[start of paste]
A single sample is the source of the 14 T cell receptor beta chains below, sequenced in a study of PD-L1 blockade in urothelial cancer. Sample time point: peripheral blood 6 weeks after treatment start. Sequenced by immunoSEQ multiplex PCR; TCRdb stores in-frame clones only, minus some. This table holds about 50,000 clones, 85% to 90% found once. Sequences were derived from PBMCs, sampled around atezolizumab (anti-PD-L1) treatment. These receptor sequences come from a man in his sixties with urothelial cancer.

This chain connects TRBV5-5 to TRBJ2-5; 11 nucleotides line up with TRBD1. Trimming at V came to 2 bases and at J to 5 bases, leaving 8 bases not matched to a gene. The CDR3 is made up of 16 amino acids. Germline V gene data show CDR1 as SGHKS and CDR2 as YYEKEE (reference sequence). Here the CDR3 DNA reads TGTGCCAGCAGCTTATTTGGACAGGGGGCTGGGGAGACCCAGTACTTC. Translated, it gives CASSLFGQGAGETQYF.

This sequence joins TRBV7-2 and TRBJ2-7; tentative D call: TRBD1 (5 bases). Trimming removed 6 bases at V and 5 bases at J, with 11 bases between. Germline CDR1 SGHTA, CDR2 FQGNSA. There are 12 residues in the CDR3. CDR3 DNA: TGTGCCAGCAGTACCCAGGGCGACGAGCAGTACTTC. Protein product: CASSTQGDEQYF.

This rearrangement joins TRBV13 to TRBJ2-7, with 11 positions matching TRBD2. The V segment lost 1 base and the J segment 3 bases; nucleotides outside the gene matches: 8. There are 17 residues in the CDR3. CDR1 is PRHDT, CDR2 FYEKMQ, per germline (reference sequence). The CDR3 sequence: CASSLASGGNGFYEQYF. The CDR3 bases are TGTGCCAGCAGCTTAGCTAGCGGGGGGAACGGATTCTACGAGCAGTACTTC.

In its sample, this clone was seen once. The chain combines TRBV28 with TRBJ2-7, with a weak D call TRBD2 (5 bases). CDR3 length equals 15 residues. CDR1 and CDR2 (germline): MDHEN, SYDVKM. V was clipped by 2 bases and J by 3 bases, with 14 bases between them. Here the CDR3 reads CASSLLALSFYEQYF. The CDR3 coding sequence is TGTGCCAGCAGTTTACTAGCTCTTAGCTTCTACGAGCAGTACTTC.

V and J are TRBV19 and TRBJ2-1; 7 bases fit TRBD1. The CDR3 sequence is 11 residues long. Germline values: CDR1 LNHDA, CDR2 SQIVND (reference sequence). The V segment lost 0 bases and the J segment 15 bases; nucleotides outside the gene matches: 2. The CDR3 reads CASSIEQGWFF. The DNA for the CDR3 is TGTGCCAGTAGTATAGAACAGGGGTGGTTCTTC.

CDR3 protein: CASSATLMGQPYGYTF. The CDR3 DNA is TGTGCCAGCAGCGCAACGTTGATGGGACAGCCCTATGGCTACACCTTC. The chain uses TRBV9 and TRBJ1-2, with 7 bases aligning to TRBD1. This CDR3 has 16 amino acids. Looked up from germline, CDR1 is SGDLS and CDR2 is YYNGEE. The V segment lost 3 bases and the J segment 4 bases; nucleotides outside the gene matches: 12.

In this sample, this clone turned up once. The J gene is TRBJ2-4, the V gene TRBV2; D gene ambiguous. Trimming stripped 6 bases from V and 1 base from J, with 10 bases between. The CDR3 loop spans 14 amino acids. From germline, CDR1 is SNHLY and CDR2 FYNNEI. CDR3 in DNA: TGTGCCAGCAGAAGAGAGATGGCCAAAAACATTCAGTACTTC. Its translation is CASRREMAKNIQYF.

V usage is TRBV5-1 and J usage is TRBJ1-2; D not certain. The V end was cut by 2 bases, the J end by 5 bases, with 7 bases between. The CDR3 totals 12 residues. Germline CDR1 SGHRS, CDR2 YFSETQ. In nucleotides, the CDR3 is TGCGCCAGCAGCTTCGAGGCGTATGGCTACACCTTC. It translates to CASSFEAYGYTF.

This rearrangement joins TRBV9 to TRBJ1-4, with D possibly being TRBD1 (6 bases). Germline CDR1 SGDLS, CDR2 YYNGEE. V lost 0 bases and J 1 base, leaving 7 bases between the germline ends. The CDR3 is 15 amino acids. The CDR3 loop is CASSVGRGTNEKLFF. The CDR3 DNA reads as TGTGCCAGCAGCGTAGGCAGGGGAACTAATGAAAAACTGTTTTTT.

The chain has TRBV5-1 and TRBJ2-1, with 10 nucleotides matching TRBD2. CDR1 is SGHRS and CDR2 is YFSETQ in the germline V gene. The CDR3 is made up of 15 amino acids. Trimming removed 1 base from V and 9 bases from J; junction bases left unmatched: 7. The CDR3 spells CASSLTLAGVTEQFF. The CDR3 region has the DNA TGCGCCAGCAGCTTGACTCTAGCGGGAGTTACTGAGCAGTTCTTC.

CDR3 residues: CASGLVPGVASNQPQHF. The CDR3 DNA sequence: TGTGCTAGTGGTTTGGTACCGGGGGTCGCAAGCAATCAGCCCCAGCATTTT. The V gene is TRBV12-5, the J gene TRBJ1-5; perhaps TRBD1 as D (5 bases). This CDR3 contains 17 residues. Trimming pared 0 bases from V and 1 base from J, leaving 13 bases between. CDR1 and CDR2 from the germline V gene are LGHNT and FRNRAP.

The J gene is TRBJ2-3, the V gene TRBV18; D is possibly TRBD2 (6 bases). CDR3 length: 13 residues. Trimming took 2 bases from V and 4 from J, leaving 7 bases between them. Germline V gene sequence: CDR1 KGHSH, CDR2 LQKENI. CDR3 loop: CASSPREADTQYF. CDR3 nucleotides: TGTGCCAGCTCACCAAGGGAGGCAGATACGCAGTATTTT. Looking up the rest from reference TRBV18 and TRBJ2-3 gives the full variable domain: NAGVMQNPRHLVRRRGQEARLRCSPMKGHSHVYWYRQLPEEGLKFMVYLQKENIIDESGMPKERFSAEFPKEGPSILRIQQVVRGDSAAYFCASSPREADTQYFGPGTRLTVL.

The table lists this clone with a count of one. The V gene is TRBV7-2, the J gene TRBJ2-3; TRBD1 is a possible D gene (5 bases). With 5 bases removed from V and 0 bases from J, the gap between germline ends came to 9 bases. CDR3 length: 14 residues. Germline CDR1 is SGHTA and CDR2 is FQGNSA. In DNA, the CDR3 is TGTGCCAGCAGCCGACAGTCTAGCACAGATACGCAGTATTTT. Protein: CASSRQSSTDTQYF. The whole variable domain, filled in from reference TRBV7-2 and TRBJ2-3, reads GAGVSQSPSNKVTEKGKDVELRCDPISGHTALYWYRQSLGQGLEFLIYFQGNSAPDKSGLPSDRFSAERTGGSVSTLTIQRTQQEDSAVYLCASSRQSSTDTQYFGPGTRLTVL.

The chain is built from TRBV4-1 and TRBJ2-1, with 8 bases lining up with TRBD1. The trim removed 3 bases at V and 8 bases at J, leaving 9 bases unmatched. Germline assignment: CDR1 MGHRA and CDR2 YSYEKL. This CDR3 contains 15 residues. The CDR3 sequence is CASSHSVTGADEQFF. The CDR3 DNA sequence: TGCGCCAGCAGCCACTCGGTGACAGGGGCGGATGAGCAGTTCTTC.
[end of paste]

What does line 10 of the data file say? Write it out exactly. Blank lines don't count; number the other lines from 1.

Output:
This rearrangement joins TRBV9 to TRBJ1-4, with D possibly being TRBD1 (6 bases). Germline CDR1 SGDLS, CDR2 YYNGEE. V lost 0 bases and J 1 base, leaving 7 bases between the germline ends. The CDR3 is 15 amino acids. The CDR3 loop is CASSVGRGTNEKLFF. The CDR3 DNA reads as TGTGCCAGCAGCGTAGGCAGGGGAACTAATGAAAAACTGTTTTTT.